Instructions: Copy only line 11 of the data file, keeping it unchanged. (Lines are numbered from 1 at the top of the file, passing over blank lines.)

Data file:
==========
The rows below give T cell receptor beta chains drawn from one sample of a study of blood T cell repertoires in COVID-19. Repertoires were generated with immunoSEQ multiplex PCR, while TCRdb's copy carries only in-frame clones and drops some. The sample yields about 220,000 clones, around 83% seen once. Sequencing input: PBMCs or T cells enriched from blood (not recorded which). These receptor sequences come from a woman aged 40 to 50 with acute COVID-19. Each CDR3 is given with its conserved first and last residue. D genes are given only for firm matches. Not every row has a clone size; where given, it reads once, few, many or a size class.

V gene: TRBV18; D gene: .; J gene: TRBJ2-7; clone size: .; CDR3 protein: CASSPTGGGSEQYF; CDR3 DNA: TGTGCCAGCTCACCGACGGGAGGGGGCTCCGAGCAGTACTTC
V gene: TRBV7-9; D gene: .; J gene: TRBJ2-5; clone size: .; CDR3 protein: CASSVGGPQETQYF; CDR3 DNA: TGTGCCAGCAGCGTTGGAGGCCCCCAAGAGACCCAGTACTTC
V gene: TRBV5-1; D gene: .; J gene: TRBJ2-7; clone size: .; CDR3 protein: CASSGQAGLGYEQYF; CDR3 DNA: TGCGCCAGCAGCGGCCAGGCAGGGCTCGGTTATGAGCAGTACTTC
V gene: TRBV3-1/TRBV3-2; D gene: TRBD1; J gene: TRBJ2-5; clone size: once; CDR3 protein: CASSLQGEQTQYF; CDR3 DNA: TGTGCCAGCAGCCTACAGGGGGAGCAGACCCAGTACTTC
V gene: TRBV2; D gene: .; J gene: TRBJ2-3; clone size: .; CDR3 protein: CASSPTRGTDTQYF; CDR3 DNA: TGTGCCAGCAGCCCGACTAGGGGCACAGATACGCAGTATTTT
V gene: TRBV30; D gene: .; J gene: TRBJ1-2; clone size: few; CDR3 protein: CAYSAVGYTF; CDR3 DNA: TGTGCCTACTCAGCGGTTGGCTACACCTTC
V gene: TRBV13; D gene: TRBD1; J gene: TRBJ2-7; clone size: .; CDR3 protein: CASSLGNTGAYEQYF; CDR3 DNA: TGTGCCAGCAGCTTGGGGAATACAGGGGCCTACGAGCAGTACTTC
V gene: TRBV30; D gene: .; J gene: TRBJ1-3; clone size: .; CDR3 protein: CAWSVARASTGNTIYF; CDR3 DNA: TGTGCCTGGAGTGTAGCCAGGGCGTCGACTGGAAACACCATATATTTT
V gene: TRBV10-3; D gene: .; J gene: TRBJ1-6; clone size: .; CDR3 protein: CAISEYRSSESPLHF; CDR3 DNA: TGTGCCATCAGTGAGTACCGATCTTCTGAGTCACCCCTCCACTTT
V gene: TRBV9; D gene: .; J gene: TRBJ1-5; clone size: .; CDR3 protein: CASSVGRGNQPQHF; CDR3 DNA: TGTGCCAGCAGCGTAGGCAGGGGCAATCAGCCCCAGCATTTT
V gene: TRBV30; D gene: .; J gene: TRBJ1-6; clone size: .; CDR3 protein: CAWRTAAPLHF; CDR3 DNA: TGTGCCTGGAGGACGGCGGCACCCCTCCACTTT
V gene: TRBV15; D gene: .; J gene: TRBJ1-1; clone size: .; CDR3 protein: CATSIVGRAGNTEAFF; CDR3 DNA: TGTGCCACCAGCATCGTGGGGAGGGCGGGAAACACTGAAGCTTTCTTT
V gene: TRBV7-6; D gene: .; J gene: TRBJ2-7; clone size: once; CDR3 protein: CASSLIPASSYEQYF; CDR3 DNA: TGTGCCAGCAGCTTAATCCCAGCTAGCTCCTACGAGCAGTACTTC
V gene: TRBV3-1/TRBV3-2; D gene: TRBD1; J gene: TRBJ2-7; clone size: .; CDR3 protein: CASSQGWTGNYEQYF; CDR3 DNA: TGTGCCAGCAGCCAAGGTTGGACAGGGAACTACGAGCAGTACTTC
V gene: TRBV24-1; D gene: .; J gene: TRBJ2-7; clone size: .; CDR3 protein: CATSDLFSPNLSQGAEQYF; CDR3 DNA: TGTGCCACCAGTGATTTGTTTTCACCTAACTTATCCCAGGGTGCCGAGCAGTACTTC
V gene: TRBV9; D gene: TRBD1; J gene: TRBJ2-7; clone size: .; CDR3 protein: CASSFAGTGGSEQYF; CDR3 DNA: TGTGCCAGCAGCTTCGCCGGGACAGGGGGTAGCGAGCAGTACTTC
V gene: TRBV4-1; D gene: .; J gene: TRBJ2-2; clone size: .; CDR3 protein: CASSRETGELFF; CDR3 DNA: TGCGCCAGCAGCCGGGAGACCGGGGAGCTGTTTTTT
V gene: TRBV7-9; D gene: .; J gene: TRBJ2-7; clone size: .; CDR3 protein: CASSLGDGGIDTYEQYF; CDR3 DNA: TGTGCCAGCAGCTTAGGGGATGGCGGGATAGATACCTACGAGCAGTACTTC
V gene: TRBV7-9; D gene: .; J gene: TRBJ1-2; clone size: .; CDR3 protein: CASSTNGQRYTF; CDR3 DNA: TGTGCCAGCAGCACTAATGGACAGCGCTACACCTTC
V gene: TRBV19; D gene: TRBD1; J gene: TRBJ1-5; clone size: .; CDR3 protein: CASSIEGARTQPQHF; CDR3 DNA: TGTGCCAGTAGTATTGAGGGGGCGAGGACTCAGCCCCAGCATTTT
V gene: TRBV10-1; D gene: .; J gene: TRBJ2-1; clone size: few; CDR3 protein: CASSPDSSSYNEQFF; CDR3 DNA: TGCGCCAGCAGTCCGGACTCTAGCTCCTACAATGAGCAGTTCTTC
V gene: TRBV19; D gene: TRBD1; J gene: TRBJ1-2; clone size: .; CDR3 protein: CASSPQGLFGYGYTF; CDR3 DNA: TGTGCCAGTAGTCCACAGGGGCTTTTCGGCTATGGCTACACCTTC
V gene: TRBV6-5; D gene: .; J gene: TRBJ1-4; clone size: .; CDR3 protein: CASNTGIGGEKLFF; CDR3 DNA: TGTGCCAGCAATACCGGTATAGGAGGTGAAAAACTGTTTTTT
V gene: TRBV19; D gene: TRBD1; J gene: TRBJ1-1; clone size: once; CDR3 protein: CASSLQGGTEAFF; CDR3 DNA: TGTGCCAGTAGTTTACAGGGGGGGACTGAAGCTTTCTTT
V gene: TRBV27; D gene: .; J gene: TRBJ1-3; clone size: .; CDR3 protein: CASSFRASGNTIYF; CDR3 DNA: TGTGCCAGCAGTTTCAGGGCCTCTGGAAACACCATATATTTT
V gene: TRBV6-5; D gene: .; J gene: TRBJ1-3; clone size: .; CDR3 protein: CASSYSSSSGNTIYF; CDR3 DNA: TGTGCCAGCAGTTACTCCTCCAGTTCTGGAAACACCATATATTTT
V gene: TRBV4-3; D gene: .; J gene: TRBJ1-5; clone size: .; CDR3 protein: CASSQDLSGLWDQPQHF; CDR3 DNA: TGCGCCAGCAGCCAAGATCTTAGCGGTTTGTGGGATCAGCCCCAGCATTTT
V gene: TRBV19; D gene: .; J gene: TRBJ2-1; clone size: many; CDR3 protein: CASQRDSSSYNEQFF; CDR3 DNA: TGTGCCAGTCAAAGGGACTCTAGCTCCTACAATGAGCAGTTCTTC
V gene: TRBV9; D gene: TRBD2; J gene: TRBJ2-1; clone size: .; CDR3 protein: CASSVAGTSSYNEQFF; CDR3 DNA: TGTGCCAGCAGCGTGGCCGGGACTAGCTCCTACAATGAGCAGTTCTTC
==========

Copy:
V gene: TRBV9; D gene: .; J gene: TRBJ1-5; clone size: .; CDR3 protein: CASSVGRGNQPQHF; CDR3 DNA: TGTGCCAGCAGCGTAGGCAGGGGCAATCAGCCCCAGCATTTT